Baby boomers in Mission, like their counterparts around the rest of the country, have a troubling lack of awareness about Alzheimer’s disease, according to a new online survey.
“The gap in awareness in B.C. is sounding alarm bells as to whether our largest population is prepared for the rising tide of dementia that is ahead,” says Jillian Armit, the Mission support and education coordinator for the non-profit Alzheimer Society of B.C.
Perhaps more troubling, she adds, is that respondents to the national survey were unfamiliar with controllable risk factors associated with Alzheimer’s disease, such as obesity, diabetes, heart disease and chronic depression.
“Awareness and education are the cornerstones for risk reduction particularly since there is yet no cure or treatment to stop the progression of Alzheimer’s disease,” Armit says.
“People need to take care of their brain health. We need to work together to support those who are already on the dementia journey and to find the causes and cure for this devastating disease.”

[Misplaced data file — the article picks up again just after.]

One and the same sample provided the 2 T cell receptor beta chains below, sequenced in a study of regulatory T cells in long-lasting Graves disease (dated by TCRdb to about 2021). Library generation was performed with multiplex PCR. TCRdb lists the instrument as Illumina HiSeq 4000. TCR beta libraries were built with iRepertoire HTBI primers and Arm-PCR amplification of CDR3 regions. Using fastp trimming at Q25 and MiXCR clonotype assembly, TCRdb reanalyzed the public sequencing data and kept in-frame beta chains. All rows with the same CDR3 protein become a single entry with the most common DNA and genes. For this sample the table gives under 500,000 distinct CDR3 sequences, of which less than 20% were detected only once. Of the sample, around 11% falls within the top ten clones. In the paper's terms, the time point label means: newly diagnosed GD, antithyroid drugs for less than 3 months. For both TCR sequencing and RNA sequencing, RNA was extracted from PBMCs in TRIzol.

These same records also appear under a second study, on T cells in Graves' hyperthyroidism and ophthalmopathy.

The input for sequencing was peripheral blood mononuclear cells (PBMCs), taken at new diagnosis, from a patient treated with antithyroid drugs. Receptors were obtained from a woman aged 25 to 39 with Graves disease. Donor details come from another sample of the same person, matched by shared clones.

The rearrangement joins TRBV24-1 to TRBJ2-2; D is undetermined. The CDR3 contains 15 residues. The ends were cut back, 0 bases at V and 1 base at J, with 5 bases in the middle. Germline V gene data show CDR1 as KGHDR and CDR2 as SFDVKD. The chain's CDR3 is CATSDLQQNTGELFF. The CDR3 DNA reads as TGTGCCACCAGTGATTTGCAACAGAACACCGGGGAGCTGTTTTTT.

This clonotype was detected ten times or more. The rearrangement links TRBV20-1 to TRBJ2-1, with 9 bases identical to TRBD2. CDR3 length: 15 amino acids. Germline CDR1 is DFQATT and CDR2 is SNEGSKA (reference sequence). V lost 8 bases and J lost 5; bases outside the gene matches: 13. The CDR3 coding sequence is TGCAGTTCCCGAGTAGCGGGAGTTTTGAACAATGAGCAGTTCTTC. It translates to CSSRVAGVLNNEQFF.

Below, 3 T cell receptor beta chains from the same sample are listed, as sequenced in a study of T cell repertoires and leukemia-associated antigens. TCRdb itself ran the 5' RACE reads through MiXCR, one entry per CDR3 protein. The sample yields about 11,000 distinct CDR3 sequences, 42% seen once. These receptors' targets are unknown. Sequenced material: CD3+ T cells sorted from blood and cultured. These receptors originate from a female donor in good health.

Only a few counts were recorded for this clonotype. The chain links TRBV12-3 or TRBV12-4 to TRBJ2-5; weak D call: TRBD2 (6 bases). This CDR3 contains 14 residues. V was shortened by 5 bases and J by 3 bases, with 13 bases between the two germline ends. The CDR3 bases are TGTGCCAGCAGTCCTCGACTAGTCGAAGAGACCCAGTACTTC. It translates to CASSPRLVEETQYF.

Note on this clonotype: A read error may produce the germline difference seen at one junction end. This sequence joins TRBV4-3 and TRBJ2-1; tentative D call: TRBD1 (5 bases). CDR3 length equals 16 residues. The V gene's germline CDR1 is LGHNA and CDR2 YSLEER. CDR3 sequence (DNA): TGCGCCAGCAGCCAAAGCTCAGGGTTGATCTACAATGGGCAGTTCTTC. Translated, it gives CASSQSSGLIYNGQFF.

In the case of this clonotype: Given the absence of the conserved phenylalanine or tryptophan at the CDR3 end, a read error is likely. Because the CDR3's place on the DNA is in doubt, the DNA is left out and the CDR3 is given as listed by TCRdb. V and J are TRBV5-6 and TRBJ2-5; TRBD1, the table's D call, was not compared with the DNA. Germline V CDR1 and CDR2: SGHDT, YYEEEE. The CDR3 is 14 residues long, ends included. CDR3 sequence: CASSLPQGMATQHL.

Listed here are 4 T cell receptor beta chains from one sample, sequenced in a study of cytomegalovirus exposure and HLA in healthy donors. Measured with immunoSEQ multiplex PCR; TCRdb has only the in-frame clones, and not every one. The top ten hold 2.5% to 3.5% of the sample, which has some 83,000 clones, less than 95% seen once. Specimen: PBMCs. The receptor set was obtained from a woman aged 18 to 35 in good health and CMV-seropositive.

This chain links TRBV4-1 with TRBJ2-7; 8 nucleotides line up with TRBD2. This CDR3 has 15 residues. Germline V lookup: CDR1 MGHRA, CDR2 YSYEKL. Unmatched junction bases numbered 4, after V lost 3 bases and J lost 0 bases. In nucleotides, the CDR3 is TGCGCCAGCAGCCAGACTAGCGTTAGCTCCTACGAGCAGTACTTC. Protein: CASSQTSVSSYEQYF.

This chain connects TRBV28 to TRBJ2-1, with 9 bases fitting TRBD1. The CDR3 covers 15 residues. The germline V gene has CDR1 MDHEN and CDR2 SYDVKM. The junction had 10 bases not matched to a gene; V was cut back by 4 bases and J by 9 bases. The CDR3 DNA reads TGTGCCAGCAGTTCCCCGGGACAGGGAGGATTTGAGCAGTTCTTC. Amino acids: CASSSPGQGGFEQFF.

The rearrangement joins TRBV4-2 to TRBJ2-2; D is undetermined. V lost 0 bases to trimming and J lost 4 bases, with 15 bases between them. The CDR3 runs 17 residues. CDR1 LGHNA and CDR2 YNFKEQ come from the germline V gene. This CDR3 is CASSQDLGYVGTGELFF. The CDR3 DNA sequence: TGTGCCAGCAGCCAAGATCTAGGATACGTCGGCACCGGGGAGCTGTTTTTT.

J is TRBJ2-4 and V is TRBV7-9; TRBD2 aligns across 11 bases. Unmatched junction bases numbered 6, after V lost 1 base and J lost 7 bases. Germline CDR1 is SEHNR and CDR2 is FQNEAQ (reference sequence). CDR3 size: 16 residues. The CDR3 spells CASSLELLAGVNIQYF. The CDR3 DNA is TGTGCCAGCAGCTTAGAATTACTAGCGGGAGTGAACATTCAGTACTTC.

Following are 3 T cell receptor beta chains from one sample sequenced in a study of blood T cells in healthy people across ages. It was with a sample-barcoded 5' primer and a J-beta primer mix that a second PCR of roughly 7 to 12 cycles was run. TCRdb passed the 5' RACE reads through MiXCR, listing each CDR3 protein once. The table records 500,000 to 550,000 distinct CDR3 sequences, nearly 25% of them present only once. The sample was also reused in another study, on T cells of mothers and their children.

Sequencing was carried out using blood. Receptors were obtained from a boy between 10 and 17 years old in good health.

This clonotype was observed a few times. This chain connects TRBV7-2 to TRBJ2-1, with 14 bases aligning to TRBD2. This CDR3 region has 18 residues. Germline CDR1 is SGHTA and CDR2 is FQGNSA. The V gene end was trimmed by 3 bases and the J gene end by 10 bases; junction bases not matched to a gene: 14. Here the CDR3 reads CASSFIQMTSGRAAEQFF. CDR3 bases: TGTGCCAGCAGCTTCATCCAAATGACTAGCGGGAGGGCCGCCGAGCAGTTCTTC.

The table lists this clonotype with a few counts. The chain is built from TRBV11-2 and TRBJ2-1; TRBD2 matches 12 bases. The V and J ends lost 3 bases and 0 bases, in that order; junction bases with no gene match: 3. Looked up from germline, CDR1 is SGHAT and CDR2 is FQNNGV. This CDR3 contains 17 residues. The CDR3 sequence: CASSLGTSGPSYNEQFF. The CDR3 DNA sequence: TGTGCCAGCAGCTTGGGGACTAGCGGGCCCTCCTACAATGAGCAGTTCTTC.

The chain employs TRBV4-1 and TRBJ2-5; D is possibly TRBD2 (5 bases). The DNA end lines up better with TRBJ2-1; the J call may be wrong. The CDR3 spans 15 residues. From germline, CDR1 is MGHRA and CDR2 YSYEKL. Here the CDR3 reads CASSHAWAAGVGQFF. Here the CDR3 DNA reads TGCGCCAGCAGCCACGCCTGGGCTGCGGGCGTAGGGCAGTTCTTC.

The survey was released earlier this month to kick off national Alzheimer Awareness Month. Among its findings:
• 24 per cent of baby boomers can’t name any of the early signs of Alzheimer’s
This is worrisome, Armit says, because the risk level for boomers doubles every five years after 65. And boomers make up almost 30 per cent of the overall population in the province.
• Less than half of those surveyed in B.C. were able to identify later-stage symptoms other than the most commonly known loss of memory.
“This indicates a general lack of awareness of life-altering changes such as hallucinations and complete dependency on others for basic care,” she says.
Mission residents can test their own knowledge by taking the survey at www.alzheimerbc.org/testyourknowledge.aspx.
“We want everyone, especially those 40 and older, to learn about Alzheimer’s disease, know the warning signs, and reduce their risk by making simple lifestyle changes.”
To help residents with the impact of Alzheimer’s disease or related dementia, the society runs support and information groups, for family caregivers and for those in the early stages of the disease. They offer practical tips, a supportive environment, and a chance to learn from, and share with, others in similar circumstances.
For information, contact Armit at 604-859-3889 or firstname.lastname@example.org.